What John Hughes' Death Means for America
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Confidence is a strange and elusive thing. As a nation, we clearly have it in this post-Vietnam age of chest-thumping invasions and flag-pin patriotism. But as humans, we are each, well, human. In our minds' most secret caverns -- those shadowy places that stiff upper lips, Botox and sports cars obscure -- aplomb is often just a fleeting relief from more constant fear and loathing.
A country of human self-doubt birthing a nation of superhuman hubris -- it's not the paradox it seems. After all, the popular culture sustaining this oxymoronic reality revolves around exalting the impossibly gifted virtuoso, the against-all-odds champion, the Mount Rushmore-sized megastar -- in short, the larger-than-life individuals from Michael Jordan to Lance Armstrong to Ronald Reagan whom we know we cannot be.
While such deification drums up national pride, it also evokes the ugly feelings associated with personal insecurity, which is why I think so many mourned last week's passing of John Hughes. The 1980s filmmaker was one of the only contemporary artists who found success providing an uplifting antidote to those darker emotions -- an antidote that is more relevant today than ever.
While Hughes' works were marketed as one-off parables about teenage angst, they really comprise a single catalogue extolling something bigger -- something that today's infotainment teaches us to ignore: the intrinsic worth of the regular person.
Hughes created "National Lampoon's Vacation" -- a classic so intent on honoring the typical buffoonish-yet-loving father that its poster featured Clark Griswold as a Herculean colossus. In "Pretty In Pink"; "Planes, Trains and Automobiles"; "Uncle Buck"; and "Some Kind of Wonderful," Hughes made films whose paladins weren't aristocratic perfectionists, but working-class and decidedly flawed commoners. Even when Hughes went sitcom conventional with "She's Having a Baby" and "Ferris Bueller's Day Off," he still produced plots forcing picket-fence protagonists to make due with -- rather than magically transcend -- their weaknesses.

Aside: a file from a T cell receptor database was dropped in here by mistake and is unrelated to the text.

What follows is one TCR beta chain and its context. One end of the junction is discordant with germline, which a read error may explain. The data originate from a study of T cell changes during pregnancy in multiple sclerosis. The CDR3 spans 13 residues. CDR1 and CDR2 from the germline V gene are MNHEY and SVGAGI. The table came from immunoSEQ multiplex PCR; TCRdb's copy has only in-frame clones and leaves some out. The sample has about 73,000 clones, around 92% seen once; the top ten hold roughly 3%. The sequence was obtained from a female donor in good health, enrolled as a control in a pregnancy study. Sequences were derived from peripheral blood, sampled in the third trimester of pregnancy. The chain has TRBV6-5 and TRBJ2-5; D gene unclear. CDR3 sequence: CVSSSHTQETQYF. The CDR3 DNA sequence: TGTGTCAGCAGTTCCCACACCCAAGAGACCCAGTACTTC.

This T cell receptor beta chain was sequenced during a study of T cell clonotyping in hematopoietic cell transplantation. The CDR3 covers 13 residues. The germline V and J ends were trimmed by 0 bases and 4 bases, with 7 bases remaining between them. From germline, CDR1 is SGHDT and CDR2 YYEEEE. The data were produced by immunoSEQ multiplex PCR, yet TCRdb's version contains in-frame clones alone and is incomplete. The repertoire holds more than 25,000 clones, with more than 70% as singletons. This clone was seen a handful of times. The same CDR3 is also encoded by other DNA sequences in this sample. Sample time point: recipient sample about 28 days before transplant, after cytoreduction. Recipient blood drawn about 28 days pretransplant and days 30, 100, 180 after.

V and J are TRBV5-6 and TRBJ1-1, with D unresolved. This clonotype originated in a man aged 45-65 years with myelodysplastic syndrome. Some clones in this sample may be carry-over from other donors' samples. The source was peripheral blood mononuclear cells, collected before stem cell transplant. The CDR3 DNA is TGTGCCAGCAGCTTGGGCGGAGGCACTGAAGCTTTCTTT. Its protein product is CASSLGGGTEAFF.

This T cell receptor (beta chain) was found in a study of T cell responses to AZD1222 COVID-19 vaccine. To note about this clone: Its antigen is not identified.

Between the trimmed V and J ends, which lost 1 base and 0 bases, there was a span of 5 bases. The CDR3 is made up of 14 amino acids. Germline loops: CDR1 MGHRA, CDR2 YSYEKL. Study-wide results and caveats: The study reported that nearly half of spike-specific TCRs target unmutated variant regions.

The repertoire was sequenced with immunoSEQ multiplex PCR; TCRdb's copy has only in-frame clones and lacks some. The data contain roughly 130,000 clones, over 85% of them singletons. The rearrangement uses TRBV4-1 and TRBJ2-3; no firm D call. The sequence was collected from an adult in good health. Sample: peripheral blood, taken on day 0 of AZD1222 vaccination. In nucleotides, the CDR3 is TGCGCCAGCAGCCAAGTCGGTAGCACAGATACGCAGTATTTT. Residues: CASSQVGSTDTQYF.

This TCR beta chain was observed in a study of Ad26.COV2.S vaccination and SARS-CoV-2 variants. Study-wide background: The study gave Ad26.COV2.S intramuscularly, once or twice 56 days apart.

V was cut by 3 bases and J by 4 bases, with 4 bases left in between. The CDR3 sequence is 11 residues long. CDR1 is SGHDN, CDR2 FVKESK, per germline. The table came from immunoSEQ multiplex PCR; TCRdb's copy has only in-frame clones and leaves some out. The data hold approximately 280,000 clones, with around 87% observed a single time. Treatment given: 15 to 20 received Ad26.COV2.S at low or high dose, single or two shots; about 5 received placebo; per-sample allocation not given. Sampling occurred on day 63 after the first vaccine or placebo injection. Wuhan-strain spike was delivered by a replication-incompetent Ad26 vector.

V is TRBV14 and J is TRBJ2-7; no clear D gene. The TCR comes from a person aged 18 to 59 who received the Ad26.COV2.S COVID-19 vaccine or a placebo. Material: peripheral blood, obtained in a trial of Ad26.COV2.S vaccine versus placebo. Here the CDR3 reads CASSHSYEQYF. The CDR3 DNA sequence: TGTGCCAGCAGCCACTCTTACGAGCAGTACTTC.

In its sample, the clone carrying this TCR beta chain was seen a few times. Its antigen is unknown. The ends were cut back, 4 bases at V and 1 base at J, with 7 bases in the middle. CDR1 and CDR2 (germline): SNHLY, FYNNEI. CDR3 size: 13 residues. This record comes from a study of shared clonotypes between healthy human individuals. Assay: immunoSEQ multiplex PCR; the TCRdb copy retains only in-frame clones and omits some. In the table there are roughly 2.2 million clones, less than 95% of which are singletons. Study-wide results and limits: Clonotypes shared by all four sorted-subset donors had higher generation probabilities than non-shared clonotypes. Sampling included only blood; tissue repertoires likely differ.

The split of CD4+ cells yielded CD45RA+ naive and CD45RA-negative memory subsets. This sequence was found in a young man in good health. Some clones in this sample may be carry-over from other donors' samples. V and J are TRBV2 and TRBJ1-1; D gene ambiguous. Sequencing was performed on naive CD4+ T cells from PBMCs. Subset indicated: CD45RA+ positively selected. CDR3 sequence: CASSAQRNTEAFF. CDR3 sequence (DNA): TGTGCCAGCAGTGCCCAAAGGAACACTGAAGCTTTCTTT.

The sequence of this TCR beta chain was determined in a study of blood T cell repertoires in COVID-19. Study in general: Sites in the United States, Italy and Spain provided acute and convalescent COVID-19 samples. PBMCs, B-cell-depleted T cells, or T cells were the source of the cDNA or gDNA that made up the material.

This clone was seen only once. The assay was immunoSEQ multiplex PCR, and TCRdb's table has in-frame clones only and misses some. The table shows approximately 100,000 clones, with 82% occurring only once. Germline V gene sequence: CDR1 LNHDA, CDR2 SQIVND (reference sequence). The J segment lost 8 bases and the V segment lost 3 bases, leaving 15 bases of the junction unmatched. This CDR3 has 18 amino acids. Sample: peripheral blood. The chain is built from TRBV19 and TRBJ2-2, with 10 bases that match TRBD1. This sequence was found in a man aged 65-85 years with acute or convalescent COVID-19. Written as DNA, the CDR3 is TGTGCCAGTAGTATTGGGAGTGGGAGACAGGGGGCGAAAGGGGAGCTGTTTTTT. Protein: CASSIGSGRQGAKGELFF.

Certainly, the demography of Hughes' on-screen world was whiter and wealthier than the country he aspired to portray. And even devoted fans admit he occasionally dabbled in offensive stereotypes (examples: "Vacation's" redneck caricature, Eddie, and its minstrel-show depiction of the inner city).
Yet, for all his blemishes, Hughes accomplished the seemingly impossible: At the very moment America was being conquered by the cult of the celebrity superhero, he ascended through films insisting that the rest of us mere mortals are not as weird, alienated or worthless as we've been implicitly led to believe.
This is a big reason why Hughes' work remains as embedded in the American psyche -- and therefore politically significant -- as any recent cultural product. That includes even those ubiquitous Obama t-shirts because in many ways, Hughes' thematics are central to today's epic battle between hope and panic.
As economic crises compel us to confront debates about taxes, health care and the common good, the enduring hyper-individualist conservatism of the 1980s now chafes against a president with a very different vision. He asks us not to trust only in his individual skills and not to obsess over society's differences, but instead to be confident in our own problem-solving talents and to remember that everyone is in this together.
We are, indeed, watching Obama posthumously channel his fellow Chicagoan, Hughes. As if ordering the band to substitute "Don't You Forget About Me" for "Hail to the Chief," the president implores us, as "The Breakfast Club" said, to understand that "each one of us is a brain, and an athlete, and a basket case, and a princess, and a criminal," -- that is, each one of us, however flawed, is of value.